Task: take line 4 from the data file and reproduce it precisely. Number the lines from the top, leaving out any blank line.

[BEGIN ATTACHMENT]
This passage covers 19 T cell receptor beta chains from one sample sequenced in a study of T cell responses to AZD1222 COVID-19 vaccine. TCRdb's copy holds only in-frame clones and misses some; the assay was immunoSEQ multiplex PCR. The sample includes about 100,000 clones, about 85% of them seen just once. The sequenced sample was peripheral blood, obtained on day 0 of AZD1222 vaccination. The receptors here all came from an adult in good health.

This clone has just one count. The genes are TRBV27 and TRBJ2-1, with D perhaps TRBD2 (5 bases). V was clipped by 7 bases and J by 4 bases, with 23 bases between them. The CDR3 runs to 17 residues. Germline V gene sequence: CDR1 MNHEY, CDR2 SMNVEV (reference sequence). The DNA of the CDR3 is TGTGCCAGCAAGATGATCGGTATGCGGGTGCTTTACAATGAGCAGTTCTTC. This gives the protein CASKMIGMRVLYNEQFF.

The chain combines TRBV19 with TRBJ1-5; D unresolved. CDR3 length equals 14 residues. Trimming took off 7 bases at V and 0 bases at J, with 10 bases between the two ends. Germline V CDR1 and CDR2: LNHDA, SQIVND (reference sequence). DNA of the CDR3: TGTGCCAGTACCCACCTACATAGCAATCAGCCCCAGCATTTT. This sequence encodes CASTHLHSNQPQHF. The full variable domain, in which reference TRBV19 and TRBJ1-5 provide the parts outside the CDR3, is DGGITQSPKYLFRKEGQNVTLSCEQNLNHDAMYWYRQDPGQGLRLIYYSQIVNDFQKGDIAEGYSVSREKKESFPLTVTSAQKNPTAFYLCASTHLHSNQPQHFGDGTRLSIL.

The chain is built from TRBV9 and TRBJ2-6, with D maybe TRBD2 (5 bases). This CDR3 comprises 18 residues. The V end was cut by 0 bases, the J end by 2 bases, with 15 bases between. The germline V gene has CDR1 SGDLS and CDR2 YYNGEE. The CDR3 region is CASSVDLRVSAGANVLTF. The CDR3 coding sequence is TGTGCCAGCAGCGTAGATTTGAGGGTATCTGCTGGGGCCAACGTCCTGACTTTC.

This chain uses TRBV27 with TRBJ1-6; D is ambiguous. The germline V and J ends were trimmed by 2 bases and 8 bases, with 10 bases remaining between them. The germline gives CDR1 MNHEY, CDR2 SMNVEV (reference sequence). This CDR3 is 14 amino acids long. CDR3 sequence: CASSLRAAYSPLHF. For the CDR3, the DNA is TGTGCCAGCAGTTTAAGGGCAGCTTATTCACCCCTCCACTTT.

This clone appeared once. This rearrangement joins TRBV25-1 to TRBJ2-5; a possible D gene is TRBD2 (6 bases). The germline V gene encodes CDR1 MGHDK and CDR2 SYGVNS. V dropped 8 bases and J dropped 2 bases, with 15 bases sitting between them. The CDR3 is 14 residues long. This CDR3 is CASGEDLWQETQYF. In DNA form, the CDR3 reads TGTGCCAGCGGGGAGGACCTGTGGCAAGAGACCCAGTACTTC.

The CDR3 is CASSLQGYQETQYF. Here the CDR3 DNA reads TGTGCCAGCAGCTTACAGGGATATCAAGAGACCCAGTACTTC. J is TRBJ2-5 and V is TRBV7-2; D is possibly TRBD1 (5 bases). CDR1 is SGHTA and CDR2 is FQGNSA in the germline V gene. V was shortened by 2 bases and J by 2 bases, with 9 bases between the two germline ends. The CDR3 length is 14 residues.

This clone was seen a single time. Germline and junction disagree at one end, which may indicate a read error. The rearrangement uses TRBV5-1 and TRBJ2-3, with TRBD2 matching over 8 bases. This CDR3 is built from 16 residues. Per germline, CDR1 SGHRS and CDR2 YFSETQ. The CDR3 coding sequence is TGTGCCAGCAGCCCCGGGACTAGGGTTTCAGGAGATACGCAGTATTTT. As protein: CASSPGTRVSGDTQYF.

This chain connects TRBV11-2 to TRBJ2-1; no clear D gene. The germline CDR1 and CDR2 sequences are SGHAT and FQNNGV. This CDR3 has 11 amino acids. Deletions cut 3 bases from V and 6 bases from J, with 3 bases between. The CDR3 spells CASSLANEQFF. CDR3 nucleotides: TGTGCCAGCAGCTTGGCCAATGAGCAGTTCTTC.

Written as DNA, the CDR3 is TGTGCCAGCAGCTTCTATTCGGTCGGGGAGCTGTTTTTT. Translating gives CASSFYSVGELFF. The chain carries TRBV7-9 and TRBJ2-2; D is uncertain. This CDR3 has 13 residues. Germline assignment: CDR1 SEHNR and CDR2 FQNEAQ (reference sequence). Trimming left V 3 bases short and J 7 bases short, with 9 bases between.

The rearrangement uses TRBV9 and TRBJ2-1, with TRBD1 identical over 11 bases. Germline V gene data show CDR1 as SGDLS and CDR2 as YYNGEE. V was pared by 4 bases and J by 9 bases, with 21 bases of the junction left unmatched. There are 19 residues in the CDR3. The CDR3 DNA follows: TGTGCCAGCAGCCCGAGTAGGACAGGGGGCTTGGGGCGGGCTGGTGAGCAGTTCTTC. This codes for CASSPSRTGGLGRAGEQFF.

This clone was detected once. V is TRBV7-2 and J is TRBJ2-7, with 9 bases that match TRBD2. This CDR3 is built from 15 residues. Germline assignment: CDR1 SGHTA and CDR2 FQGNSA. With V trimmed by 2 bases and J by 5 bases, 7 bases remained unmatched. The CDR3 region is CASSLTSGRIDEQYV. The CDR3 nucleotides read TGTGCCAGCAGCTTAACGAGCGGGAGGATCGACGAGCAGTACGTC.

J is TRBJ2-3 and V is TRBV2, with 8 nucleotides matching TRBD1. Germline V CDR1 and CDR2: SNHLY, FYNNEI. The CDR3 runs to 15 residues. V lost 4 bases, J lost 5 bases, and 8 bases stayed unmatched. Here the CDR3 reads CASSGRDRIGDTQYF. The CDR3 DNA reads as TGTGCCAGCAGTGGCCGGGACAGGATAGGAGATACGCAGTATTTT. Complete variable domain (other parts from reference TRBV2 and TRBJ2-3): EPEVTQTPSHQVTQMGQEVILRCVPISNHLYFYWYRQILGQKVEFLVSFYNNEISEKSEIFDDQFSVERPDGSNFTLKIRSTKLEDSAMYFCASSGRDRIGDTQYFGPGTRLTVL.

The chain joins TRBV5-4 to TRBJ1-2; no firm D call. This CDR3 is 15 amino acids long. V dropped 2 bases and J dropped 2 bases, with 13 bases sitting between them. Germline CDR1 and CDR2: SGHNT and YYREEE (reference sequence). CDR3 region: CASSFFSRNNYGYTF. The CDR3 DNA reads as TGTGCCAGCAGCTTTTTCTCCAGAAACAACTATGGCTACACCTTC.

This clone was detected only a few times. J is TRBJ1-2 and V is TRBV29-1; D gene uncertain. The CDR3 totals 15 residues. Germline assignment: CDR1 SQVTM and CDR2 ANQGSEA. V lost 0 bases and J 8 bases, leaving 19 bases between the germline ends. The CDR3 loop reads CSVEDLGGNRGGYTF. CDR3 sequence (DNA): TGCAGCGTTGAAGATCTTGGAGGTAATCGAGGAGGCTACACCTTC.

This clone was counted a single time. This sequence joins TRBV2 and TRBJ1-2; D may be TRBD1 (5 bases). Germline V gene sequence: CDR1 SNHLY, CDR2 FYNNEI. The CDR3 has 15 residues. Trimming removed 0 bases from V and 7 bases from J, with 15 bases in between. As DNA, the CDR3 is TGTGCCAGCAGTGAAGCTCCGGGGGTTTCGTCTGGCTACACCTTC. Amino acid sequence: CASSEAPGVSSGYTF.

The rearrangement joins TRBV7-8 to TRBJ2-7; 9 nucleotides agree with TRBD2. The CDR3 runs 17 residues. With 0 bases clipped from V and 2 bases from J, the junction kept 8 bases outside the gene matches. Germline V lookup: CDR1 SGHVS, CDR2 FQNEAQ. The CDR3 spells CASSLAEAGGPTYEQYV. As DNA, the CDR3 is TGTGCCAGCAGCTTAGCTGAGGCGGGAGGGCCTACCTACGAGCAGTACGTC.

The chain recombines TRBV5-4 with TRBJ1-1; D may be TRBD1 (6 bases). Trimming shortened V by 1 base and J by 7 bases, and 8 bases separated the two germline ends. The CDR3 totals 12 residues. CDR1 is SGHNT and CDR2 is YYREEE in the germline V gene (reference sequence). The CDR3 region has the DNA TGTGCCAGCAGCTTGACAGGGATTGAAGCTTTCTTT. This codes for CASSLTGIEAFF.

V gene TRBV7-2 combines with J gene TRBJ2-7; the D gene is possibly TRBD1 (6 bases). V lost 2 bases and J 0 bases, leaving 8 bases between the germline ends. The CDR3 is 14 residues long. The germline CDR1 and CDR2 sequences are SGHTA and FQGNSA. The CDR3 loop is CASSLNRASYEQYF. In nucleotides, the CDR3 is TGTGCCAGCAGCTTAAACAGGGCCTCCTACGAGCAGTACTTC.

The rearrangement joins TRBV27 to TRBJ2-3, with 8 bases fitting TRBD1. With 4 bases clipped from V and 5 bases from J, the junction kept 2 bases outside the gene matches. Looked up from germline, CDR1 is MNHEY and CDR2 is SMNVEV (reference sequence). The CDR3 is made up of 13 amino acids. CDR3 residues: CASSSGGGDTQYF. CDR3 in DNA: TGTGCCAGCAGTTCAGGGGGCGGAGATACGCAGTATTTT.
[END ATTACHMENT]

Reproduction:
The chain is built from TRBV9 and TRBJ2-6, with D maybe TRBD2 (5 bases). This CDR3 comprises 18 residues. The V end was cut by 0 bases, the J end by 2 bases, with 15 bases between. The germline V gene has CDR1 SGDLS and CDR2 YYNGEE. The CDR3 region is CASSVDLRVSAGANVLTF. The CDR3 coding sequence is TGTGCCAGCAGCGTAGATTTGAGGGTATCTGCTGGGGCCAACGTCCTGACTTTC.